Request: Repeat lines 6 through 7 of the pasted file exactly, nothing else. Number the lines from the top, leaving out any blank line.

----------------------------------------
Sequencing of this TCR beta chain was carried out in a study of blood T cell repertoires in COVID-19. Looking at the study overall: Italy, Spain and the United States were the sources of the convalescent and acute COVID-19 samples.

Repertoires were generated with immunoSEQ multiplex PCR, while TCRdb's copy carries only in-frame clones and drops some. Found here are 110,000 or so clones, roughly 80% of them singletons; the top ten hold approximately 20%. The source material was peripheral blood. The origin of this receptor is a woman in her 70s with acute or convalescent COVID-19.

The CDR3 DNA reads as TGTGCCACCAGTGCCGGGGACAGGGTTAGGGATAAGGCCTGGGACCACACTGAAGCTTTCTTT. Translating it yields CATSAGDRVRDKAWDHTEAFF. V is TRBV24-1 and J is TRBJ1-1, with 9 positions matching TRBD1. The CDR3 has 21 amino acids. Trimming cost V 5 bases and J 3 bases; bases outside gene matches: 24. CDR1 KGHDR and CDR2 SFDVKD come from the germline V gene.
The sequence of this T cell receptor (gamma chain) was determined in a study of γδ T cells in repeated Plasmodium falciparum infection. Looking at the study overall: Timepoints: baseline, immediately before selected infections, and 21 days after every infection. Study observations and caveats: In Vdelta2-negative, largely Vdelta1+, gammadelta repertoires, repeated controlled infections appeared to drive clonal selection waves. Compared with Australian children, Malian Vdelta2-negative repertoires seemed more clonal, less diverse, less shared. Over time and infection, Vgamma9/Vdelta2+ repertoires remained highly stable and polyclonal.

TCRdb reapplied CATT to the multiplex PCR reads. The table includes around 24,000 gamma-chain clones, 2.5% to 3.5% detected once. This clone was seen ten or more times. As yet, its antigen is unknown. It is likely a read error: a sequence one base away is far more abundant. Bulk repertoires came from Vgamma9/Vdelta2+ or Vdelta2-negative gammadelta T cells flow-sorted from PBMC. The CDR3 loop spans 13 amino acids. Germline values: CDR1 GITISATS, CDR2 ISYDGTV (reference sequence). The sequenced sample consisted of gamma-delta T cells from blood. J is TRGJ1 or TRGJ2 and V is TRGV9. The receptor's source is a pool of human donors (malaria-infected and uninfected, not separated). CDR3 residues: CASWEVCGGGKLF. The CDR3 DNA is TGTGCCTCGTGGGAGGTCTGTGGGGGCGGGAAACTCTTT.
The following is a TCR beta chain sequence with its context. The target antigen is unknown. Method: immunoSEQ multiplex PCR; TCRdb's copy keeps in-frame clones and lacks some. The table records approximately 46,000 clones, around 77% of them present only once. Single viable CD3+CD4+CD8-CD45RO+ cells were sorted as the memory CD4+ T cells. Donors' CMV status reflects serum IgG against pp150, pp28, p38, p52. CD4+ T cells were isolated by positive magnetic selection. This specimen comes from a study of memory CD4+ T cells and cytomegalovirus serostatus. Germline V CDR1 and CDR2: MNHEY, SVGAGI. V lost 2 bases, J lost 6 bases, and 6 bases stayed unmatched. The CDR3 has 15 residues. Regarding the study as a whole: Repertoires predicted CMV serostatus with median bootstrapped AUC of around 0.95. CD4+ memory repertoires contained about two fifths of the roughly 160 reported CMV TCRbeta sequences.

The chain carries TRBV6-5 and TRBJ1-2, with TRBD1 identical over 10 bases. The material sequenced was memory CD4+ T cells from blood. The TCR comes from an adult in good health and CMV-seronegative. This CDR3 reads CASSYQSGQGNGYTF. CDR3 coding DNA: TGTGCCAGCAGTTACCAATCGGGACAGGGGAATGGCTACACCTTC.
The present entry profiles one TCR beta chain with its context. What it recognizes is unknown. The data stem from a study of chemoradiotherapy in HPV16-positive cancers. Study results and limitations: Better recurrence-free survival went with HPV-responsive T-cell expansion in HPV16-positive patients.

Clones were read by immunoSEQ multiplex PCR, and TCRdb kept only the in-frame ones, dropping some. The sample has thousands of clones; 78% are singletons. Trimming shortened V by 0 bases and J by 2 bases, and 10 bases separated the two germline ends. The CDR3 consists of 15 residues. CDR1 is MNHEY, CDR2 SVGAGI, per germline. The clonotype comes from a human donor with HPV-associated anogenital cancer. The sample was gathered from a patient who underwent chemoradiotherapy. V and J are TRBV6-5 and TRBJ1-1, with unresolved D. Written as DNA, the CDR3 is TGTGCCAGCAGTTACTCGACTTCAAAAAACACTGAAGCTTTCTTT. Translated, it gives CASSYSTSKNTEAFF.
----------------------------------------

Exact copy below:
The following is a TCR beta chain sequence with its context. The target antigen is unknown. Method: immunoSEQ multiplex PCR; TCRdb's copy keeps in-frame clones and lacks some. The table records approximately 46,000 clones, around 77% of them present only once. Single viable CD3+CD4+CD8-CD45RO+ cells were sorted as the memory CD4+ T cells. Donors' CMV status reflects serum IgG against pp150, pp28, p38, p52. CD4+ T cells were isolated by positive magnetic selection. This specimen comes from a study of memory CD4+ T cells and cytomegalovirus serostatus. Germline V CDR1 and CDR2: MNHEY, SVGAGI. V lost 2 bases, J lost 6 bases, and 6 bases stayed unmatched. The CDR3 has 15 residues. Regarding the study as a whole: Repertoires predicted CMV serostatus with median bootstrapped AUC of around 0.95. CD4+ memory repertoires contained about two fifths of the roughly 160 reported CMV TCRbeta sequences.

The chain carries TRBV6-5 and TRBJ1-2, with TRBD1 identical over 10 bases. The material sequenced was memory CD4+ T cells from blood. The TCR comes from an adult in good health and CMV-seronegative. This CDR3 reads CASSYQSGQGNGYTF. CDR3 coding DNA: TGTGCCAGCAGTTACCAATCGGGACAGGGGAATGGCTACACCTTC.